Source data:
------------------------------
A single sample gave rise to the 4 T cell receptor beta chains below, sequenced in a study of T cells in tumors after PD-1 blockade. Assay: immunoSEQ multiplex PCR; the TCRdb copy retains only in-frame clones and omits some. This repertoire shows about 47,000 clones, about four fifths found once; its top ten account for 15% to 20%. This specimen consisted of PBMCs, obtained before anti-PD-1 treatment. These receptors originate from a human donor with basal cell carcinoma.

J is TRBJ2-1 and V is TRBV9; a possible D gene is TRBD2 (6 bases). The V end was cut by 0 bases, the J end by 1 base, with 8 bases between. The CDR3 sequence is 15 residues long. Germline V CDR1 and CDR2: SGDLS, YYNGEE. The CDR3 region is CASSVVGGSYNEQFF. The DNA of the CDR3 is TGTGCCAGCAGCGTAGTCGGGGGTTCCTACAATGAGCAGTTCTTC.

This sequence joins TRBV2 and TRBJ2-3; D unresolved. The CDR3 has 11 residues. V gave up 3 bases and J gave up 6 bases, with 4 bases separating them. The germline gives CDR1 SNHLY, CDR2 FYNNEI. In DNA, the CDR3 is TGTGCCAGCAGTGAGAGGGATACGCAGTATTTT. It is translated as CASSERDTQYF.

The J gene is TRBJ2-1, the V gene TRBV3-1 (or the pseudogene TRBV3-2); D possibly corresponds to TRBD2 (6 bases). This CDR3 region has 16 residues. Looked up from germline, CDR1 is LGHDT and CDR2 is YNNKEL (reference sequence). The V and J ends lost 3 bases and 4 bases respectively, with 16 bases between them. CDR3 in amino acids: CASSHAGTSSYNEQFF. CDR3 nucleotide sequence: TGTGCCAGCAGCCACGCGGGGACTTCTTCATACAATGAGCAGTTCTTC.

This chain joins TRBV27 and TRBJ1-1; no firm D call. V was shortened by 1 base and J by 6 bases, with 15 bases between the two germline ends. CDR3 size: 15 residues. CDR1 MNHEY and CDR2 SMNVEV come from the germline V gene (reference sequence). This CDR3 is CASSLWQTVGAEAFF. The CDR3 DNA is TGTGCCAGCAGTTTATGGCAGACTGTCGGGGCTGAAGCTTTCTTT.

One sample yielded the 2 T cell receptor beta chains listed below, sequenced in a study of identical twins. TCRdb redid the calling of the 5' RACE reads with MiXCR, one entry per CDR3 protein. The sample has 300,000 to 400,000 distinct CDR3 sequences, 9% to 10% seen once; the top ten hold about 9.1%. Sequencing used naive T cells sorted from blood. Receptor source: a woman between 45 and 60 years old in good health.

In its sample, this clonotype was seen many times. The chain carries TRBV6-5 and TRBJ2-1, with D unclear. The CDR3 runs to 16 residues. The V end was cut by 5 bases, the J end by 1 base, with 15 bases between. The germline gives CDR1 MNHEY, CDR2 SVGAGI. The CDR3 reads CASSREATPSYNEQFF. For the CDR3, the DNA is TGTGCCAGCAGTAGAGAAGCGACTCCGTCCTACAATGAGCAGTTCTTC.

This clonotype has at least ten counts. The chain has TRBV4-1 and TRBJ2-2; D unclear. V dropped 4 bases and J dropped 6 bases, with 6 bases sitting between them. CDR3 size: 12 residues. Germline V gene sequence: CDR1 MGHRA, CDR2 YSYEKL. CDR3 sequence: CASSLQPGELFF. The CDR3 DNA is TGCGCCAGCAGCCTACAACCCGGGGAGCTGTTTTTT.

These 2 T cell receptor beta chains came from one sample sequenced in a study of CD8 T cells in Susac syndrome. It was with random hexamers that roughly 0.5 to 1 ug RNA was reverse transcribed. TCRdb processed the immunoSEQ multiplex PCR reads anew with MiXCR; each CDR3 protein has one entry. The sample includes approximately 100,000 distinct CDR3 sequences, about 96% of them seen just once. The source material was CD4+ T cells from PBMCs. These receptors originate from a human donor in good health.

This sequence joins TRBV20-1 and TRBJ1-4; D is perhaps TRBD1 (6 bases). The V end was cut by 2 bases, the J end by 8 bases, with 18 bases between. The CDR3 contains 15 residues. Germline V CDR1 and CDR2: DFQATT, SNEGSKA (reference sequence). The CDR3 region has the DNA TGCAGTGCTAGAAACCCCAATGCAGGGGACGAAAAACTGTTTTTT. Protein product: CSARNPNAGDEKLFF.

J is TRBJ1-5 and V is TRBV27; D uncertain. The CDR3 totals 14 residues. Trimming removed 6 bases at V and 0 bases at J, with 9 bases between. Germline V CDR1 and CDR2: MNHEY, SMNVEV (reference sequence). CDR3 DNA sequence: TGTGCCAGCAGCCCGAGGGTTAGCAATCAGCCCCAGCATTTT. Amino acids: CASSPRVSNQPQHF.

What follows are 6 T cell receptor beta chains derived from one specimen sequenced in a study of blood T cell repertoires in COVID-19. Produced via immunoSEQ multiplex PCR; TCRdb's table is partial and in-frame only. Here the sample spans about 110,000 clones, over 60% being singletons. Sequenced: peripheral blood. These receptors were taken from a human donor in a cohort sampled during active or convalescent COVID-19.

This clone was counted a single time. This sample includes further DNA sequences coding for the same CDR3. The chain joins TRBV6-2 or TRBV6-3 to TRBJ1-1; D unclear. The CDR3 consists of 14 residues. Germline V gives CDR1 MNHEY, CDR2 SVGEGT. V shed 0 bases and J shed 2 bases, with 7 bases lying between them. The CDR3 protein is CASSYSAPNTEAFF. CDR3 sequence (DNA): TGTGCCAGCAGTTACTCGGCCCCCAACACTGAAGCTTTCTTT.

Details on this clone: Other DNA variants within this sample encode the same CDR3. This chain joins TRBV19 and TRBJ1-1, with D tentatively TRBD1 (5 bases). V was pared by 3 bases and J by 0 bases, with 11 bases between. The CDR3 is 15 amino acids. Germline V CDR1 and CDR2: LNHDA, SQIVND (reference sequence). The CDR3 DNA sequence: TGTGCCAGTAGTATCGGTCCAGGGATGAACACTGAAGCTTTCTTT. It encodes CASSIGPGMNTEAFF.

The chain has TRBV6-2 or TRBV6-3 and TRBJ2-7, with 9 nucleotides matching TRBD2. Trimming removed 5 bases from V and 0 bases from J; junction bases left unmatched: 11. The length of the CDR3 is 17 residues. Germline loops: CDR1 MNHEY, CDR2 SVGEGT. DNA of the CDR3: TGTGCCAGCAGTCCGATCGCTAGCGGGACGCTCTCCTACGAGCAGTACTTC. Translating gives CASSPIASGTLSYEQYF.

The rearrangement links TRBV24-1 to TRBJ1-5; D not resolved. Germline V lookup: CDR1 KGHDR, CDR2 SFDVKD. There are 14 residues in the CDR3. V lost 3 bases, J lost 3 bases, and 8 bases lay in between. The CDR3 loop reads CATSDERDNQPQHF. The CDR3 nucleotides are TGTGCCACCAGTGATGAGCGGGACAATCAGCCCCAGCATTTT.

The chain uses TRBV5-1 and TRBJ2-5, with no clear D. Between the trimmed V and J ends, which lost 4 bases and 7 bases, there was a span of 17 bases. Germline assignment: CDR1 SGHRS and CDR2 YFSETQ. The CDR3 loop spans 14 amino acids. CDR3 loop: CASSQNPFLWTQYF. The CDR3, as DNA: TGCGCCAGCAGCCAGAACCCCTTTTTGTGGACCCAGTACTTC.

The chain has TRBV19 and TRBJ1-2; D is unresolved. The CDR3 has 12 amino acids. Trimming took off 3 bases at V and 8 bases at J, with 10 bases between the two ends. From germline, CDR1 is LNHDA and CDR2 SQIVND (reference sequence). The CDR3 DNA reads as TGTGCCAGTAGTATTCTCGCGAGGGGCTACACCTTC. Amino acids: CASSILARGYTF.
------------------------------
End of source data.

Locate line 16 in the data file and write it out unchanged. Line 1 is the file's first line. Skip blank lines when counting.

The rearrangement links TRBV24-1 to TRBJ1-5; D not resolved. Germline V lookup: CDR1 KGHDR, CDR2 SFDVKD. There are 14 residues in the CDR3. V lost 3 bases, J lost 3 bases, and 8 bases lay in between. The CDR3 loop reads CATSDERDNQPQHF. The CDR3 nucleotides are TGTGCCACCAGTGATGAGCGGGACAATCAGCCCCAGCATTTT.